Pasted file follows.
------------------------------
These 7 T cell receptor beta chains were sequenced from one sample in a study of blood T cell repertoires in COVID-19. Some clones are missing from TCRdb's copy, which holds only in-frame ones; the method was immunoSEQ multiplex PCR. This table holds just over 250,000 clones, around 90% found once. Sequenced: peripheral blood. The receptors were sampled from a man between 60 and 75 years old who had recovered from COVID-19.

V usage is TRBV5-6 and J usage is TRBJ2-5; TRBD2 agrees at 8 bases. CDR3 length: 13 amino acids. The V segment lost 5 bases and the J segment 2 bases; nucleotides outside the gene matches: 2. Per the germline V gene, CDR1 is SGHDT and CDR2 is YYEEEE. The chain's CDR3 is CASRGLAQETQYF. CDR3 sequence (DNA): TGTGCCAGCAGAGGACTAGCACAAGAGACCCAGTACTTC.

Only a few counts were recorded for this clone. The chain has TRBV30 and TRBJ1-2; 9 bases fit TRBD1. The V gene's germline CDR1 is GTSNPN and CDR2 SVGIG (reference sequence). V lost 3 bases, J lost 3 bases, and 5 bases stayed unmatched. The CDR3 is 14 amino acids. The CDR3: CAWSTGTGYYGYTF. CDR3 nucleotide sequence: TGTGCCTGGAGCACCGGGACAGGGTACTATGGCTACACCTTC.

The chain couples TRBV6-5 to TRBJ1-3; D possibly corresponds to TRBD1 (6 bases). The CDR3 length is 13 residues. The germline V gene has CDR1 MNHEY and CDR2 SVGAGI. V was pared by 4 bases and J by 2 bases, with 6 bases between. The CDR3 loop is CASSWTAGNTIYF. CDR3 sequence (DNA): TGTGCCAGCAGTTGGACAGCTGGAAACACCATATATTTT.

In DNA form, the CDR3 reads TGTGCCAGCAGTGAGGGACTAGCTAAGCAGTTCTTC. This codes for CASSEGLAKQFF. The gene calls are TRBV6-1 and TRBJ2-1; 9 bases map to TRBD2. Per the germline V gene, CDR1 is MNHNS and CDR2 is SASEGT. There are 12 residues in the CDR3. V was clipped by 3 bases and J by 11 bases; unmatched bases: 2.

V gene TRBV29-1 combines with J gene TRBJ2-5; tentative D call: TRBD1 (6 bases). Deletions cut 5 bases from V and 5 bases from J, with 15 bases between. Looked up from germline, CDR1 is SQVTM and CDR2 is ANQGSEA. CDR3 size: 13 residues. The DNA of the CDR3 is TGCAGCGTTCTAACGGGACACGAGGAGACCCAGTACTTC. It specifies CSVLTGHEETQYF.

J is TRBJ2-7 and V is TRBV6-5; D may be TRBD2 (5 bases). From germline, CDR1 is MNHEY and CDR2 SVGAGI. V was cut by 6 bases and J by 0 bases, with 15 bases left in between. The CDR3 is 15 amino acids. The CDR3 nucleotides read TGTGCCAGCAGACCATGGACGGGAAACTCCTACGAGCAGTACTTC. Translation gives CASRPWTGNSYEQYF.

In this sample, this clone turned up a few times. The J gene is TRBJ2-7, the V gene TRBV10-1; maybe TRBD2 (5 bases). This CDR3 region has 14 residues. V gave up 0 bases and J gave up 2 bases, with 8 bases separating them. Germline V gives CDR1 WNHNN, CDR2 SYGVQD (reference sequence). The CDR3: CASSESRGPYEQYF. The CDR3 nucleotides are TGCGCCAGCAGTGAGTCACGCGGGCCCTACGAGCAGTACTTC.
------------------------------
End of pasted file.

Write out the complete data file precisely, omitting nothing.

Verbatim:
These 7 T cell receptor beta chains were sequenced from one sample in a study of blood T cell repertoires in COVID-19. Some clones are missing from TCRdb's copy, which holds only in-frame ones; the method was immunoSEQ multiplex PCR. This table holds just over 250,000 clones, around 90% found once. Sequenced: peripheral blood. The receptors were sampled from a man between 60 and 75 years old who had recovered from COVID-19.

V usage is TRBV5-6 and J usage is TRBJ2-5; TRBD2 agrees at 8 bases. CDR3 length: 13 amino acids. The V segment lost 5 bases and the J segment 2 bases; nucleotides outside the gene matches: 2. Per the germline V gene, CDR1 is SGHDT and CDR2 is YYEEEE. The chain's CDR3 is CASRGLAQETQYF. CDR3 sequence (DNA): TGTGCCAGCAGAGGACTAGCACAAGAGACCCAGTACTTC.

Only a few counts were recorded for this clone. The chain has TRBV30 and TRBJ1-2; 9 bases fit TRBD1. The V gene's germline CDR1 is GTSNPN and CDR2 SVGIG (reference sequence). V lost 3 bases, J lost 3 bases, and 5 bases stayed unmatched. The CDR3 is 14 amino acids. The CDR3: CAWSTGTGYYGYTF. CDR3 nucleotide sequence: TGTGCCTGGAGCACCGGGACAGGGTACTATGGCTACACCTTC.

The chain couples TRBV6-5 to TRBJ1-3; D possibly corresponds to TRBD1 (6 bases). The CDR3 length is 13 residues. The germline V gene has CDR1 MNHEY and CDR2 SVGAGI. V was pared by 4 bases and J by 2 bases, with 6 bases between. The CDR3 loop is CASSWTAGNTIYF. CDR3 sequence (DNA): TGTGCCAGCAGTTGGACAGCTGGAAACACCATATATTTT.

In DNA form, the CDR3 reads TGTGCCAGCAGTGAGGGACTAGCTAAGCAGTTCTTC. This codes for CASSEGLAKQFF. The gene calls are TRBV6-1 and TRBJ2-1; 9 bases map to TRBD2. Per the germline V gene, CDR1 is MNHNS and CDR2 is SASEGT. There are 12 residues in the CDR3. V was clipped by 3 bases and J by 11 bases; unmatched bases: 2.

V gene TRBV29-1 combines with J gene TRBJ2-5; tentative D call: TRBD1 (6 bases). Deletions cut 5 bases from V and 5 bases from J, with 15 bases between. Looked up from germline, CDR1 is SQVTM and CDR2 is ANQGSEA. CDR3 size: 13 residues. The DNA of the CDR3 is TGCAGCGTTCTAACGGGACACGAGGAGACCCAGTACTTC. It specifies CSVLTGHEETQYF.

J is TRBJ2-7 and V is TRBV6-5; D may be TRBD2 (5 bases). From germline, CDR1 is MNHEY and CDR2 SVGAGI. V was cut by 6 bases and J by 0 bases, with 15 bases left in between. The CDR3 is 15 amino acids. The CDR3 nucleotides read TGTGCCAGCAGACCATGGACGGGAAACTCCTACGAGCAGTACTTC. Translation gives CASRPWTGNSYEQYF.

In this sample, this clone turned up a few times. The J gene is TRBJ2-7, the V gene TRBV10-1; maybe TRBD2 (5 bases). This CDR3 region has 14 residues. V gave up 0 bases and J gave up 2 bases, with 8 bases separating them. Germline V gives CDR1 WNHNN, CDR2 SYGVQD (reference sequence). The CDR3: CASSESRGPYEQYF. The CDR3 nucleotides are TGCGCCAGCAGTGAGTCACGCGGGCCCTACGAGCAGTACTTC.